Sunday, December 23, 2007

Sweating the (very) small stuff- Rigging Update

Sunday morning, nothing going on, but the yards closed.. what to do?

Had an hour or so this morning with nothing going on, so I decided to poke around the box of hardware I pulled off the boat. Tackled a couple of the really tiny projects that I would probably usually save until last minute.

Headknocker: For those that haven't sailed on Shields, they have a couple unique rigging bits. One of my favorites is the mainsheet adjustment. Unlike nearly every other racing boat out there, the Shields mainsheet cleat hangs off the boom, on the aptly nicknamed headknocker. Adjustment is made direct from the boom, sometimes with 2 or 3 people pulling from the rail. Also, most headknocker setups use this Nash trigger cleat, which allows you to ease the line by pulling straight back on the clear. This opens the jaws, and lets you do small adjustments kind of like a ratchet. Ours was ok, but the Nash cleat was jammed , and I'm not so crazy about the sheave. Like most things, the cleats respond well to being taken apart and cleaned. I happened to have a spare spring, which was good, as one of ours was strangely missing. Also odd was the lack of an eyestrap on the cleat, but luckily I had one as well. The sheave is a plain bearing plastic sheave, which I'll replace with a ball bearing sheave as soon as I find one that fits. I had one that went on 150, but for the life of me can't recall where it came from.

Cunningham: You know it's really a slow day when someone makes a post about the cunningham! There's actually a couple details here that are indicative of how I want to rig this boat. The original blocks were ok, the line was disgusting and there was a wire pennant going to the hook. While I'd like to put some nice tiny carbos on here, I don't want to fix what isn't broken.Details: top pennant is 1/8" New England Endura 12. Plenty strong, if I carried smaller I'd use that. Although they're heavy I decided to reuse the hook on the top for sail changing convenience. The control line is just a small length of Swiftcord from my line tails box. The line's been reeved with the blocks at right angles. For any 4:1 or higher purchase using side by side blocks I find this works great; avoids tangles and friction from the lines crossing. I didn't splice this line as it's totally unneccesary for the loads involved, and a proper splice would bulk up the line. The most interesting thing is the soft shackle on the bottom. I'll use these wherever possible on this boat. This lets the block articulate like a swivel shackle, but is less weight and definitely higher on cool factor. Here's another shot of the type of soft shackle I like to make:

These are made with an unstitched bury splice at one end, and a stitched knot at
I also pulled the sheave boxes from the main and jib halyards. Class rules and the mast dictate that you use these Schaefer boxes with a combination wire/rope groove. This boat had one very new sheave, and one that was very worn and probably original. The old wire/rope halyards really do a number on sheaves, and I wasn't sure if I could clean up the groove enough to use a new tapered halyad. After a good bit of sanding the surface was nice and smooth and ready for reinstallation.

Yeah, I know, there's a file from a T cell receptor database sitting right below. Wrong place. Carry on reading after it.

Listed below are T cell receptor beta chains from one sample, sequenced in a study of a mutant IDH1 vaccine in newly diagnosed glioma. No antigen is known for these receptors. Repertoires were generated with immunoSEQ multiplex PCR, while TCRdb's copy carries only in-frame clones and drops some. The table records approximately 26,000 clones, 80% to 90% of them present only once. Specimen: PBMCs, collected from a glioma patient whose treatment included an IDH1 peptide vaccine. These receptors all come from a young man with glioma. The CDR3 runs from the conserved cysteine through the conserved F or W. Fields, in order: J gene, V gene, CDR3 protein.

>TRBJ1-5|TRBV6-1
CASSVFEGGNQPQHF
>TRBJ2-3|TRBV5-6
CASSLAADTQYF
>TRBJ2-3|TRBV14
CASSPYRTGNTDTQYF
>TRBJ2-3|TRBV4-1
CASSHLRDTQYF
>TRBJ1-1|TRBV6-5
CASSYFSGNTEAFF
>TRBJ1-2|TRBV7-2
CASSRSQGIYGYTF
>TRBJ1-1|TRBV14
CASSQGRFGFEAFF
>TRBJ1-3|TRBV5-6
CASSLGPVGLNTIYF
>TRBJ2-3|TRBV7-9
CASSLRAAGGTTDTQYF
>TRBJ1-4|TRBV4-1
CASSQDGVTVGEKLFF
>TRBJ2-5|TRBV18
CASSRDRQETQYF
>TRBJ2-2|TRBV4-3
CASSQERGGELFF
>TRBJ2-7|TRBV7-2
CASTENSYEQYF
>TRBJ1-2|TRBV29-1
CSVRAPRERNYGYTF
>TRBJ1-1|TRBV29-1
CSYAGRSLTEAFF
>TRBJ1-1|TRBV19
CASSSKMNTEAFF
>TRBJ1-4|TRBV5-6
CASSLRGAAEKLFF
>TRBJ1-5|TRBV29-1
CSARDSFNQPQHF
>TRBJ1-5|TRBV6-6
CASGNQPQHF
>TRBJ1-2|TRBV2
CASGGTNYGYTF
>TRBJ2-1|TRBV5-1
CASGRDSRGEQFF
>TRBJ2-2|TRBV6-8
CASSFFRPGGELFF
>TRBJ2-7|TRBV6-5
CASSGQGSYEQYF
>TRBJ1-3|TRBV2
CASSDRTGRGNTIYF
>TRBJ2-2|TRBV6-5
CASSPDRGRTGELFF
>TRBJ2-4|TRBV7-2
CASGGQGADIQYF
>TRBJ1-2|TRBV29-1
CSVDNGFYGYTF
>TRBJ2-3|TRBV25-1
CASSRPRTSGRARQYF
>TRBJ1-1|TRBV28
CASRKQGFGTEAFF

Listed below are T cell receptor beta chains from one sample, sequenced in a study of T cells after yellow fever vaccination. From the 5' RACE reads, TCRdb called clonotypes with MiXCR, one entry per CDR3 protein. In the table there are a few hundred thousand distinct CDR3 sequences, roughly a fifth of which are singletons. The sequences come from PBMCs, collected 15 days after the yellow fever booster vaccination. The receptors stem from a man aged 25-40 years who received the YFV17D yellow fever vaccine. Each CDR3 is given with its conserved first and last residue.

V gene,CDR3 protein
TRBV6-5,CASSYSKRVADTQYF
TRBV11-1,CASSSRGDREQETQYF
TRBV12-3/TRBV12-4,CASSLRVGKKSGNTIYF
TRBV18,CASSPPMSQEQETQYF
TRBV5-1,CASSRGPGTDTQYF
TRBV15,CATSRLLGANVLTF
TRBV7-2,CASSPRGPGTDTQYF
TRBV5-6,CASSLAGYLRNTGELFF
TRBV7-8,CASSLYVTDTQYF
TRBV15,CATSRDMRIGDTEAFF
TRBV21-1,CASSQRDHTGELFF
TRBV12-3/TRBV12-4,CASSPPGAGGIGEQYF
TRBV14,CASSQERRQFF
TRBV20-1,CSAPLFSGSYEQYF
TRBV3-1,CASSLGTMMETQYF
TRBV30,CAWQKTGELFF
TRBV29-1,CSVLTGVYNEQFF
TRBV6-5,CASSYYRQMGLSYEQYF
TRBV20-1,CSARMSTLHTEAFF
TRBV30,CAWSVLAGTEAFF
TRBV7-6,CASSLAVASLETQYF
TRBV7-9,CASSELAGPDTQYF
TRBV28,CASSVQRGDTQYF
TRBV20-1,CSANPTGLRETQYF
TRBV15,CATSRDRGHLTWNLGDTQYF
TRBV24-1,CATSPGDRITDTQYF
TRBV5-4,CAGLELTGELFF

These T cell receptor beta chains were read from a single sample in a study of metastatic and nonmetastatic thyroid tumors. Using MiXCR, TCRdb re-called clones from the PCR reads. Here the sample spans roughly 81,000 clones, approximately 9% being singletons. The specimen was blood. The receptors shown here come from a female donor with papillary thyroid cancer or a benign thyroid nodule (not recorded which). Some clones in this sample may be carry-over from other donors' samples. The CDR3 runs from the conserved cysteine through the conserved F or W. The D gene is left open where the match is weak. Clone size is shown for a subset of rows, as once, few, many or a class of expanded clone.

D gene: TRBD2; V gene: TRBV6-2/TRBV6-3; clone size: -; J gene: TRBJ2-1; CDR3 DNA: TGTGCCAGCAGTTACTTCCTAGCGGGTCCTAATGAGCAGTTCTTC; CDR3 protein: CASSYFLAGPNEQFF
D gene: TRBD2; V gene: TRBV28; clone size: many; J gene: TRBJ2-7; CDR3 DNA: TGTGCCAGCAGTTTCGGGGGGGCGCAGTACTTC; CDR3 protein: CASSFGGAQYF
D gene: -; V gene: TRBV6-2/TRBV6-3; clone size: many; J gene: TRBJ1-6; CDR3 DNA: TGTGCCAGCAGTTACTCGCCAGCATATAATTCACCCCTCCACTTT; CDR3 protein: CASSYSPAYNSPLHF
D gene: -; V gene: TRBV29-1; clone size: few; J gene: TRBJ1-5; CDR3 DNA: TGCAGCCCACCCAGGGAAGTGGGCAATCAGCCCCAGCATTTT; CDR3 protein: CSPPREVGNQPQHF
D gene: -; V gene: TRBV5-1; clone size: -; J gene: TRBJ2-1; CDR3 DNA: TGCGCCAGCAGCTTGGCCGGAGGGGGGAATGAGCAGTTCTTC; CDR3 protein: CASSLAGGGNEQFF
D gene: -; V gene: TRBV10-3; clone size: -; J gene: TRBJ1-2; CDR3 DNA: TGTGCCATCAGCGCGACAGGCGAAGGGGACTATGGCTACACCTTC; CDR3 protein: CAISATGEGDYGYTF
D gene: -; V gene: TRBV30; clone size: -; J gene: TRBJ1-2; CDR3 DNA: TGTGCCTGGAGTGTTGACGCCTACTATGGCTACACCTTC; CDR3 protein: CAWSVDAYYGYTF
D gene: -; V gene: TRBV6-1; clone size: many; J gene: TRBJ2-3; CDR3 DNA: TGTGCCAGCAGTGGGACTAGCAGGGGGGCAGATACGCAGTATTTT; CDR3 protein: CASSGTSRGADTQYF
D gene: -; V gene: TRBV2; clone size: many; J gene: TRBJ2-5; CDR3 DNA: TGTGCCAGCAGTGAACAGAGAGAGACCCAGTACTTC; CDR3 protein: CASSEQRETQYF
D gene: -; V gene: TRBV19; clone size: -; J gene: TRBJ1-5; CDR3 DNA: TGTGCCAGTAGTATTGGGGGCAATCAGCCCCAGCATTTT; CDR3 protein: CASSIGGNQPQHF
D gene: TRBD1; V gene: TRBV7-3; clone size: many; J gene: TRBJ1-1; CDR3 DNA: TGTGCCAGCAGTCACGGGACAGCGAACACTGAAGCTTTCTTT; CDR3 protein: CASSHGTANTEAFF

I wanted these perfect, as a sheave worn by wire will absolutely slaughter a tapered halyard if not prepped right. One of the common customer service issues I have is with people changing their wire/rope halyards to fiber. Before I make the halyard I always ask about the sheave condition and point out that it probably needs sanding at the least. Lots of people listen and check/fix the sheaves. More often though, they say "oh its fine" without having any idea what its actually like, it just doesn't seem that important to them. Sometimes they're right, and theres no problem, sometimes they call me back hoping I'll replace the ripped-up halyard for free. I've seen some truly nasty looking sheaves, usually after someone wants to know why their halyards look like they've been attached by sharks.

Anyway, thats a pretty weak update, so I'll post this prospective paint scheme. My graphic skills suck, but Bill at www.knockaboutsloops.blogspot.com loaned me his line drawing for testing paint colors, and even returned the lines to one design configuration, thanks Bill!
I really like gray boats, and haven't seen a Shields done that way yet. This probably won't happen until next fall, due to money/time/temperature concerns. The topsides and deck don't look great, but I'd rather put time and money into speed and strength, and I can live with an ugly boat. For a season anyway.

Wednesday, December 19, 2007

Keel Update

Quick stop by the boat today, as I had some actual work to do on customers boats.

Sanded off the old fillers on port side now, looks very good. Need to clean up the low spots and I can apply fairing compound.

Hrs 3

Not going to be able to finish up the keel by christmas, as the yard closes on thursday for a few weeks. Drag!

Thursday, December 13, 2007

More Keel Work/Soy Strip Update

Made great time taking the bottom paint off the keel, and began sanding/smoothing the keel out. Glad I'm taking the time to do this. It would bug me knowing there were flaky pieces of patchjob hanging off my keel. Even if it makes zero difference to actual speed, i'm one of those people that sails better knowing I've done my prep work. Whether it's wind checks before the startline or cleaning the traveler track, I go faster when the details are in place.